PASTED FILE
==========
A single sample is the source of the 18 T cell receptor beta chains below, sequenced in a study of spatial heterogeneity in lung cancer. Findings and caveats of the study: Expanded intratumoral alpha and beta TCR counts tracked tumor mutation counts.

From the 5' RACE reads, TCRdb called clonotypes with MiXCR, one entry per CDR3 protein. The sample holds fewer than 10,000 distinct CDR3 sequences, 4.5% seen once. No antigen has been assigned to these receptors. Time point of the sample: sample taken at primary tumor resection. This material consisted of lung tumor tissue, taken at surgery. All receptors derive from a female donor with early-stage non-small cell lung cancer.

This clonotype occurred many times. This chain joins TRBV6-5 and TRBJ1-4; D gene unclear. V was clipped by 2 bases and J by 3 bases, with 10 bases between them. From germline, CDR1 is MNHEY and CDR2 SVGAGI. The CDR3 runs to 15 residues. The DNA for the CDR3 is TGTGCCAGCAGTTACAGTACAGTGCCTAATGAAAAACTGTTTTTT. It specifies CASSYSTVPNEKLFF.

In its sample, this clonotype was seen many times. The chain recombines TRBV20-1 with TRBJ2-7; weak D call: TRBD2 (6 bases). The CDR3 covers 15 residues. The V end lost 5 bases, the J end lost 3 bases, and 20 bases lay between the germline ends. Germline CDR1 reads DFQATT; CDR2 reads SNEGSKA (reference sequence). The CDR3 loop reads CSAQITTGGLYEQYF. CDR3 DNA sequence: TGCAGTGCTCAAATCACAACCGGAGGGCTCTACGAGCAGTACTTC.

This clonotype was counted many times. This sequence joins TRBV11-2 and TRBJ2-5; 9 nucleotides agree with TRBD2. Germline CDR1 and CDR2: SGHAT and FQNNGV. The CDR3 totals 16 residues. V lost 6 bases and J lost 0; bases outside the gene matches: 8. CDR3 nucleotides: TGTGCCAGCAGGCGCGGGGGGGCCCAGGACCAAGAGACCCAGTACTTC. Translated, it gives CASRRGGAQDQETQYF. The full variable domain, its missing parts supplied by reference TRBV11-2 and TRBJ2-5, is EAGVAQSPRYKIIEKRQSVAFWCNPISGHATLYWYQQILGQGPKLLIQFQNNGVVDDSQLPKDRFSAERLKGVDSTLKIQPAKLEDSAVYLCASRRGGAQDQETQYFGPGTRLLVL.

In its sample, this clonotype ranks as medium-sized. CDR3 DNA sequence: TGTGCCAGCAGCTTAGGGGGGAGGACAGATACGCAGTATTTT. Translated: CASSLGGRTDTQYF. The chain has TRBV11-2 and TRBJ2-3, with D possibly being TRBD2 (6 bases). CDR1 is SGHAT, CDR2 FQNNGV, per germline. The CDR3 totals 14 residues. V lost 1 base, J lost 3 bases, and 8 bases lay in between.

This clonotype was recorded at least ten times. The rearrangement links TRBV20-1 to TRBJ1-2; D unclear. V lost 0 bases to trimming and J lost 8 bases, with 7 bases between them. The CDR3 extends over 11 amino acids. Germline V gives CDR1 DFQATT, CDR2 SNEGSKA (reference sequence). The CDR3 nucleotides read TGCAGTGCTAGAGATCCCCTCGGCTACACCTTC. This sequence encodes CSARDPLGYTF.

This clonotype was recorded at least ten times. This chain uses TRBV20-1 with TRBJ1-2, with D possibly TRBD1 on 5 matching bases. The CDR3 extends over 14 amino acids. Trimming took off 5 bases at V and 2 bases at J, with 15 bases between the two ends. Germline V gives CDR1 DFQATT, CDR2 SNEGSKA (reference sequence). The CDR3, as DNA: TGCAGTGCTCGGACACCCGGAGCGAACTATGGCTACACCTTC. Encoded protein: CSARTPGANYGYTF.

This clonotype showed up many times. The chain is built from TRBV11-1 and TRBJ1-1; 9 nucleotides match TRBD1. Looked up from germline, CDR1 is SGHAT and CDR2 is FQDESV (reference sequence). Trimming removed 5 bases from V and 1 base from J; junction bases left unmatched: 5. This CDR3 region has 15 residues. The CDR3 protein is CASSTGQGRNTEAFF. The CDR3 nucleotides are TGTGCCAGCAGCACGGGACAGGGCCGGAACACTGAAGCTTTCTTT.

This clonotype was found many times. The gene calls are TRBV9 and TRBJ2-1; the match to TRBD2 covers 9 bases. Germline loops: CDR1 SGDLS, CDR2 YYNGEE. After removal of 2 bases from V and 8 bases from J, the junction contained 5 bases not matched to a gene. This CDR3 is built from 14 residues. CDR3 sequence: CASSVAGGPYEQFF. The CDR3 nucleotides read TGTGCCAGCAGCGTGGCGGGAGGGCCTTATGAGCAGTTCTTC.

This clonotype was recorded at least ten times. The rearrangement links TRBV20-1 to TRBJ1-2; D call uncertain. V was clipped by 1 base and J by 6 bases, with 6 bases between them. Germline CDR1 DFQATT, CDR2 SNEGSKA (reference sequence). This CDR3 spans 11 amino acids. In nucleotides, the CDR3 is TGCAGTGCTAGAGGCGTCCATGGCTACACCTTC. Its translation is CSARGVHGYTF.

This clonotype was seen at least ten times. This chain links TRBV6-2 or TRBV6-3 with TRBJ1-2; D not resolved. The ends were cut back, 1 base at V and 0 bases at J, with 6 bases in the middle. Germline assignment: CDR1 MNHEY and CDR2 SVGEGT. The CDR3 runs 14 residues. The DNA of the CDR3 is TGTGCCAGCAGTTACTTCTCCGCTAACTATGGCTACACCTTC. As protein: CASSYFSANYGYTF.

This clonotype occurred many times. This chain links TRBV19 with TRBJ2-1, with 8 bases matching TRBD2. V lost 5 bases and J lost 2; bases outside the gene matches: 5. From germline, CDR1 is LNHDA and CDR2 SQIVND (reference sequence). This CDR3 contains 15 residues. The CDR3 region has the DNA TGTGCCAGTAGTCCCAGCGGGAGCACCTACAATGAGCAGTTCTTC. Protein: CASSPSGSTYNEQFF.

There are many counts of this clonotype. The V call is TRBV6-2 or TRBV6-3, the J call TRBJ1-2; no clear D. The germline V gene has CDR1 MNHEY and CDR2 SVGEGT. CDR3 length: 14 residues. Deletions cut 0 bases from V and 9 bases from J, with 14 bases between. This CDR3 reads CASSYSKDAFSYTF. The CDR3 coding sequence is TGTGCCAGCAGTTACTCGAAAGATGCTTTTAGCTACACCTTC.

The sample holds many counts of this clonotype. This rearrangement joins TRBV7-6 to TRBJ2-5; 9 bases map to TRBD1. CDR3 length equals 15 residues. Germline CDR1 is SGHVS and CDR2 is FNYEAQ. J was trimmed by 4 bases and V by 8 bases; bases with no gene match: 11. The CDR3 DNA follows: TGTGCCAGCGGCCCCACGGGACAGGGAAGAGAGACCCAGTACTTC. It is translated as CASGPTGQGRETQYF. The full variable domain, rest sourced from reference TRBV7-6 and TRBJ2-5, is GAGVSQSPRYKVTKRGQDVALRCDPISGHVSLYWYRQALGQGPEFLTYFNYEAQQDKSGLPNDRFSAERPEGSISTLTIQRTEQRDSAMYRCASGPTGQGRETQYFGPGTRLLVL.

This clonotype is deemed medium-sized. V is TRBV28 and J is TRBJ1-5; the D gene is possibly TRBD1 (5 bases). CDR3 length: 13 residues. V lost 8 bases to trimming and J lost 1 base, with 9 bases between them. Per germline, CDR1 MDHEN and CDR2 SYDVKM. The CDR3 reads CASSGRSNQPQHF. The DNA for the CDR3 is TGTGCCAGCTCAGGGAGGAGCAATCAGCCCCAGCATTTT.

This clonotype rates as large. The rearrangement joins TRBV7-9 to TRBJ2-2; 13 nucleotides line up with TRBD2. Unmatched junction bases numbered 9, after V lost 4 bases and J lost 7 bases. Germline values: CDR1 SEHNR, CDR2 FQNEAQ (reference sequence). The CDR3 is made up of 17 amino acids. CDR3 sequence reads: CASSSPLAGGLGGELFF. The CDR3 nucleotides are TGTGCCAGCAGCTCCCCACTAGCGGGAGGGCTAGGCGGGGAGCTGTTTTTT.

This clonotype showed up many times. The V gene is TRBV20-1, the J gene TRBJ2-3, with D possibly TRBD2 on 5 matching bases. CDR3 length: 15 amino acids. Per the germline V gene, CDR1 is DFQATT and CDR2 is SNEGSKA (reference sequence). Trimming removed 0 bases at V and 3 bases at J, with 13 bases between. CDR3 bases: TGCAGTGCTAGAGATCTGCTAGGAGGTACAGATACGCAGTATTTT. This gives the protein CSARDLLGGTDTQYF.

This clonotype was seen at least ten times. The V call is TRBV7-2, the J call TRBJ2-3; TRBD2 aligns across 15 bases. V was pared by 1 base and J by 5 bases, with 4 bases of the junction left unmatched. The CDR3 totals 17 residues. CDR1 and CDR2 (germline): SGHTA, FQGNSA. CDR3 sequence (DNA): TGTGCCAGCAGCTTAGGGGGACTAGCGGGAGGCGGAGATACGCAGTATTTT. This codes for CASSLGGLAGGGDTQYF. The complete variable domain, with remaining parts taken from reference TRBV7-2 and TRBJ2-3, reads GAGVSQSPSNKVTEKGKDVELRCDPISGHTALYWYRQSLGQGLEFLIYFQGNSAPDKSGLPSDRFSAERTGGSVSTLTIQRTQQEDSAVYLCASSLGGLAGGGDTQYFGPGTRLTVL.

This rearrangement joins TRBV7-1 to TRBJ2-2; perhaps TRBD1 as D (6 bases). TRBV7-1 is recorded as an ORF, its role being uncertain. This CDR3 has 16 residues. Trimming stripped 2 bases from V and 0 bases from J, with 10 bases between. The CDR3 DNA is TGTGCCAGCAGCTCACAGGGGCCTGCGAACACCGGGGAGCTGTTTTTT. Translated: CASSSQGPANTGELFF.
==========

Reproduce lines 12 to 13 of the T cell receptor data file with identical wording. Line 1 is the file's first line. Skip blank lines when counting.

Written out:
This clonotype was seen at least ten times. This chain links TRBV6-2 or TRBV6-3 with TRBJ1-2; D not resolved. The ends were cut back, 1 base at V and 0 bases at J, with 6 bases in the middle. Germline assignment: CDR1 MNHEY and CDR2 SVGEGT. The CDR3 runs 14 residues. The DNA of the CDR3 is TGTGCCAGCAGTTACTTCTCCGCTAACTATGGCTACACCTTC. As protein: CASSYFSANYGYTF.

This clonotype occurred many times. This chain links TRBV19 with TRBJ2-1, with 8 bases matching TRBD2. V lost 5 bases and J lost 2; bases outside the gene matches: 5. From germline, CDR1 is LNHDA and CDR2 SQIVND (reference sequence). This CDR3 contains 15 residues. The CDR3 region has the DNA TGTGCCAGTAGTCCCAGCGGGAGCACCTACAATGAGCAGTTCTTC. Protein: CASSPSGSTYNEQFF.